BATON ROUGE, La. – The Sabine Parish Waterworks District No. 1 has been awarded $2,295,000 by the Louisiana Department of Health’s Drinking Water Revolving Loan Fund (DWRLF) Program to take over a smaller, neighboring water system to restore it to compliance with the federal Safe Drinking Water Act requirements and provide its customers with safe and reliable drinking water.
Sabine Parish Waterworks District No. 1 will absorb the Ajax-Beulah Water Association into its system with improved piping, valves and metering throughout the existing system, as well as with the construction of a new granular activated carbon (GAC) treatment unit, ground storage tank, booster station, and chlorination systems to better filtrate the water. GAC filters primarily remove organic chemicals from drinking water, and they remove chemicals that give objectionable odors or tastes to water, such as hydrogen sulfide or chlorine.
The funding for the improvements was provided through the DWRLF’s newly created Consolidation Initiative Program, which provides loans that are 100-percent forgiven for approved consolidation projects that eliminate existing public water systems that pose a threat to public health. The Louisiana Department of Health and Sabine Parish Waterworks District No. 1 closed on the $2,295,000 loan in August, making it the first project to be accepted and funded by the state program.
“With the 100 percent principal forgiven funds provided by the DWRLF, our system is able to provide safe, reliable and affordable drinking water to the customers of the Ajax-Beulah Water System,” said Walter Mains, president of Sabine Parish Waterworks District No. 1. He noted that the Ajax-Beulah Water Association has struggled in the past to come into compliance with federal regulations, and so it made the decision to consolidate with the larger system earlier this year.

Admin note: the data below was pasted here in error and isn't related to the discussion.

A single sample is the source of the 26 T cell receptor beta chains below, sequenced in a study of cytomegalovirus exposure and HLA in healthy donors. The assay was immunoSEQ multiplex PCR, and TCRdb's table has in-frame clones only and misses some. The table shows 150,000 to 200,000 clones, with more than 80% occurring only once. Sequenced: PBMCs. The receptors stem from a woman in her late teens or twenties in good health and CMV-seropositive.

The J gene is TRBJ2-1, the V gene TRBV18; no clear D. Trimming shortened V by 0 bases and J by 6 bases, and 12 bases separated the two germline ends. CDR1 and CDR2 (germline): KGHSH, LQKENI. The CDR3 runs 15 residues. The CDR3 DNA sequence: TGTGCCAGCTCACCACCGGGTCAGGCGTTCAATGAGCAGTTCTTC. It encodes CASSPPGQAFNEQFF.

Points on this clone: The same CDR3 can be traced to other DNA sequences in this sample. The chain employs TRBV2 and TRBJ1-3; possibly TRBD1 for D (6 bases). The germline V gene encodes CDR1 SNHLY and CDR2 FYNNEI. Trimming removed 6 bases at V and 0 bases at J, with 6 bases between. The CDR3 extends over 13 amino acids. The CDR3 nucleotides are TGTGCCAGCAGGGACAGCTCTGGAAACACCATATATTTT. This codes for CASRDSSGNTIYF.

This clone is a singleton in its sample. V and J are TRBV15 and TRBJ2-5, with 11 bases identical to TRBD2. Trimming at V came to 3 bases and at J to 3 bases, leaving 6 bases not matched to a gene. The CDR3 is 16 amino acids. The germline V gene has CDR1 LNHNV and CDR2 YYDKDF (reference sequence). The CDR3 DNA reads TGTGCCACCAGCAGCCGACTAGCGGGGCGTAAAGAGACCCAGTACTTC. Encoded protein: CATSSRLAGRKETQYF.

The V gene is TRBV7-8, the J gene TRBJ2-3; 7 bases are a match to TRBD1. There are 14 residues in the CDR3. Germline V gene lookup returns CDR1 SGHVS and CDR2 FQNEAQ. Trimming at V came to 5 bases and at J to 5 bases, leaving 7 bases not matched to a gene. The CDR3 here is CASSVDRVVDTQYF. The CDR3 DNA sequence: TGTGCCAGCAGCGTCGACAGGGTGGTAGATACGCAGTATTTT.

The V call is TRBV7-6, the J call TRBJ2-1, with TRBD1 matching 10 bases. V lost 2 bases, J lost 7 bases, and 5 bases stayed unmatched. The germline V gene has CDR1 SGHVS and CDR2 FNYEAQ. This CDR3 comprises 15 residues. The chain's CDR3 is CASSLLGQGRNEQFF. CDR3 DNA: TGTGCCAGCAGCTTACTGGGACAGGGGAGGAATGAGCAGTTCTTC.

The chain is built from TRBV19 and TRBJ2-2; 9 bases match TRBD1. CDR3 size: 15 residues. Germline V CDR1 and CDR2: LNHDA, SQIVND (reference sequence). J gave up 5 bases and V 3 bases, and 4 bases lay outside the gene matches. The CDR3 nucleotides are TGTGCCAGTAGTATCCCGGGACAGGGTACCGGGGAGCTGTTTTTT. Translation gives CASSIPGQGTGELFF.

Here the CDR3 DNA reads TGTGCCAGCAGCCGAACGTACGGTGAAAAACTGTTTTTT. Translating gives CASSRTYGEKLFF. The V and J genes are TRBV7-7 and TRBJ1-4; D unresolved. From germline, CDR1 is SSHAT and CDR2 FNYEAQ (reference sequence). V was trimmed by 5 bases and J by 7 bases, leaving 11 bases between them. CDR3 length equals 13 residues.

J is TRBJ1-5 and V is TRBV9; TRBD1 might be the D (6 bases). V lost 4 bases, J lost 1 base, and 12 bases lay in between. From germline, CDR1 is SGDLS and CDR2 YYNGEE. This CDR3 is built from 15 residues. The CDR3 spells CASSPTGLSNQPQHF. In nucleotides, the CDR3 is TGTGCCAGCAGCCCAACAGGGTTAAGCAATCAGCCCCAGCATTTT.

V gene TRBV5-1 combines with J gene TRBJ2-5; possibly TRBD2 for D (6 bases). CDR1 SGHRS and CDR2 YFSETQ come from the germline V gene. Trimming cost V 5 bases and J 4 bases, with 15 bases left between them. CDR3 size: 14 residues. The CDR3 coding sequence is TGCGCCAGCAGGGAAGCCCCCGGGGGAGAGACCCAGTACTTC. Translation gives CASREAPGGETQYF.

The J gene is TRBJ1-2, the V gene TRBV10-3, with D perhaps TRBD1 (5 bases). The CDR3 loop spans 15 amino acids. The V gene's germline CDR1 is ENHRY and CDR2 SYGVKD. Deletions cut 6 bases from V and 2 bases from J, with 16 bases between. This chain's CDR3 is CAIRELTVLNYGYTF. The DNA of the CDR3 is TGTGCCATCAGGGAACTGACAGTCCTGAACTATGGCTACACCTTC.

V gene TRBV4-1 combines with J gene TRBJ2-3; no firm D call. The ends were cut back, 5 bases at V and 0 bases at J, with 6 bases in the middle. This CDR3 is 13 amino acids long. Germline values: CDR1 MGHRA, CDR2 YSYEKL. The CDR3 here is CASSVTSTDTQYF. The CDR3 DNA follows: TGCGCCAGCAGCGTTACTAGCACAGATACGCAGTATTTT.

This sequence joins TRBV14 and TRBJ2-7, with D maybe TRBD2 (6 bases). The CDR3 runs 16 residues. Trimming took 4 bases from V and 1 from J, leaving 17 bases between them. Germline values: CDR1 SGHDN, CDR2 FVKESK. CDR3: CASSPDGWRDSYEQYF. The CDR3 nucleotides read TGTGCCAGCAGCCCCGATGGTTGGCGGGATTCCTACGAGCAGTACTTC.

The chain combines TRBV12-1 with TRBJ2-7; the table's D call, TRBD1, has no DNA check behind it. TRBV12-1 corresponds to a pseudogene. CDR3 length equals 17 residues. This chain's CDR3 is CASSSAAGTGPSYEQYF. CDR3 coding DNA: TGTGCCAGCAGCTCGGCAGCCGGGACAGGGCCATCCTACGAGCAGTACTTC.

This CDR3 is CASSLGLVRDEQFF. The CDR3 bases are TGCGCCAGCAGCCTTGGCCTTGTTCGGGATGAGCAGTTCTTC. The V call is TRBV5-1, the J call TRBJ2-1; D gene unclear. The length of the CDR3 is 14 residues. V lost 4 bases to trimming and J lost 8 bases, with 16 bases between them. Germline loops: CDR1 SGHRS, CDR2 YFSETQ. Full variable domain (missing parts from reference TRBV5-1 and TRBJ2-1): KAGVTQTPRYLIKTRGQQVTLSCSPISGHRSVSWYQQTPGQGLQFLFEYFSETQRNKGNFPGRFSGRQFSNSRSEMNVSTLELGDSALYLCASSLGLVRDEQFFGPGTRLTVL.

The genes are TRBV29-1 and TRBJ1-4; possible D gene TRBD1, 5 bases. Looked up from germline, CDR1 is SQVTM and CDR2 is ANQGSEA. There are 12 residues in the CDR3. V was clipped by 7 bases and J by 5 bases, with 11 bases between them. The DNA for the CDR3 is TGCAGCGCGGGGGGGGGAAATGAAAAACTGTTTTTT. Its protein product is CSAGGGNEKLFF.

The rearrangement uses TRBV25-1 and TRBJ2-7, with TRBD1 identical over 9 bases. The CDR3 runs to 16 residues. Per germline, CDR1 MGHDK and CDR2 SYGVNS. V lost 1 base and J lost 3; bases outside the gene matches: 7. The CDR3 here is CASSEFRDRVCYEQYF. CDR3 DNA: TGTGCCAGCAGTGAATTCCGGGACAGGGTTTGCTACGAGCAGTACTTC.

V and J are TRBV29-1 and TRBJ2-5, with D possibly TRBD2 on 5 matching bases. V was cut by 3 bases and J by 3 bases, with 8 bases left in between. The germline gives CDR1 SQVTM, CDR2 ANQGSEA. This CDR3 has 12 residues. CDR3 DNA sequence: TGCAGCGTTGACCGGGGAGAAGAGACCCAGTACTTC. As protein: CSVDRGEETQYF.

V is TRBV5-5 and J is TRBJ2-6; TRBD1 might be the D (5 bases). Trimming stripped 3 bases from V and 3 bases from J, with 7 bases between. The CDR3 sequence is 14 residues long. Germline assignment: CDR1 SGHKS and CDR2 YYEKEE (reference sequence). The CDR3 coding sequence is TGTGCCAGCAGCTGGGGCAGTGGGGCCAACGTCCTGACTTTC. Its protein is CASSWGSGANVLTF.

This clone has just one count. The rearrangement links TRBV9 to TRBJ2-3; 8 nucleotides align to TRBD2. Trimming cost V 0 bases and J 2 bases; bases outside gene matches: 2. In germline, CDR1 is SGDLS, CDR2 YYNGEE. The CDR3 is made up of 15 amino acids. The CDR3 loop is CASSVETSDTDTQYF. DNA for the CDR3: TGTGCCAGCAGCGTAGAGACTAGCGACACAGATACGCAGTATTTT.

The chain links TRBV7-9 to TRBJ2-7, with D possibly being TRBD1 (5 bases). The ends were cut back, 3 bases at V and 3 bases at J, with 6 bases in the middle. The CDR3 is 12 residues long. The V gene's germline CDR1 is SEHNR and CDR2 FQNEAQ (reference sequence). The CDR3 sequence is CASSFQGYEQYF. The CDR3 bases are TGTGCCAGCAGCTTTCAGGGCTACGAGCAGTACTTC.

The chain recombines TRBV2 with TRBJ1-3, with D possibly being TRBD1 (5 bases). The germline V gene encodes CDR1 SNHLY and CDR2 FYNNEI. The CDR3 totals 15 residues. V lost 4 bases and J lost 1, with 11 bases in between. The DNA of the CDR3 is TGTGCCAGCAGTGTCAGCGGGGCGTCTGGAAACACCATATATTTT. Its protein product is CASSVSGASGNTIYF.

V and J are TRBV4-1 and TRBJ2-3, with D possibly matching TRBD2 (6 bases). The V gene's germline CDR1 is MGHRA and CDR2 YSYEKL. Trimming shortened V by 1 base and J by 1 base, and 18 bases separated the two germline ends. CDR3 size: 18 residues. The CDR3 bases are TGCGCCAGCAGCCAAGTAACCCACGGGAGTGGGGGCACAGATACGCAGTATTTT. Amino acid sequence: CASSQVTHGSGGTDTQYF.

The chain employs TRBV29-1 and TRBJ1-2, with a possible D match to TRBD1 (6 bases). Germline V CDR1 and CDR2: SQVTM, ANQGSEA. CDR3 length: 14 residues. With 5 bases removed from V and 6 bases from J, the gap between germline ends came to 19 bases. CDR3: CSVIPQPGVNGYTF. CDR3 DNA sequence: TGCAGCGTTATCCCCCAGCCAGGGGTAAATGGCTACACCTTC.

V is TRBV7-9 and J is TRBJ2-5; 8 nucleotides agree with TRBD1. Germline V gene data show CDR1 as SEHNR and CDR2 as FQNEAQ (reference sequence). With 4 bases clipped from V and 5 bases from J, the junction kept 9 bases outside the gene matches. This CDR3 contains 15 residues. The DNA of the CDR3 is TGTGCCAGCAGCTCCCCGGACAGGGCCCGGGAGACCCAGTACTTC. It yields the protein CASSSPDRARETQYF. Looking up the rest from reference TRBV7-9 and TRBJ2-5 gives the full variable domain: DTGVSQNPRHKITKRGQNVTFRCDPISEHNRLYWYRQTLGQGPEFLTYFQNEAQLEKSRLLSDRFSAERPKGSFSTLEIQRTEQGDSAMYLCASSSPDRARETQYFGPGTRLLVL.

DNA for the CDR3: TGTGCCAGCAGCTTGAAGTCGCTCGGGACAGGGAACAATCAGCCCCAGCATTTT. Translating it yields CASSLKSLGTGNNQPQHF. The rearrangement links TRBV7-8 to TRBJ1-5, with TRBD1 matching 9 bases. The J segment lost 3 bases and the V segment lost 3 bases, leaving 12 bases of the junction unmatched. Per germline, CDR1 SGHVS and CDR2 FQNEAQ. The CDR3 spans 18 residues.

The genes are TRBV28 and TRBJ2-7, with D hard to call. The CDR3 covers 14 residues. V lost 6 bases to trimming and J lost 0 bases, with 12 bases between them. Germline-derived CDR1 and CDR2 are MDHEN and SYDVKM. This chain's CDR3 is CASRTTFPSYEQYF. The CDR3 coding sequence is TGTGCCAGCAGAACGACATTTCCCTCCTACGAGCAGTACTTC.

Main said the funding will also allow the Sabine Parish Waterworks District No. 1 to provide an emergency connection to the customers of the Powhatan Water System.
"The Drinking Water Revolving Loan Fund’s Consolidation Initiative Program has provided a way for the residents of this water system to improve their local drinking water infrastructure with no financial burden to the citizens, as the program covers 100 percent of the cost," LDH state health officer Dr. Jimmy Guidry said.
"Safe drinking water is fundamental to community health, and this program helps communities throughout Louisiana keep their water as safe as possible without placing an undue burden in the form of expensive financing,” Guidry said.
Joel McKenzie, program manager for Louisiana’s DWRLF program, said the Consolidation Initiative Program is available to any water system that is willing and able to consolidate a nearby system that is not in compliance with federal Safe Drinking Water Act requirements. However, the funds are limited, and they are awarded based upon a priority ranking system. He noted that multiple communities across the state have applied for the forgivable loans.
“Projects that address the most serious risks to human health and those that ensure compliance with the Safe Drinking Water Act are given the highest priority,” McKenzie said.
To learn more about LDH, visit www.ldh.louisiana.gov. For up-to-date health information, news and emergency updates, follow LDH's Twitter account and Facebook for more information about the program.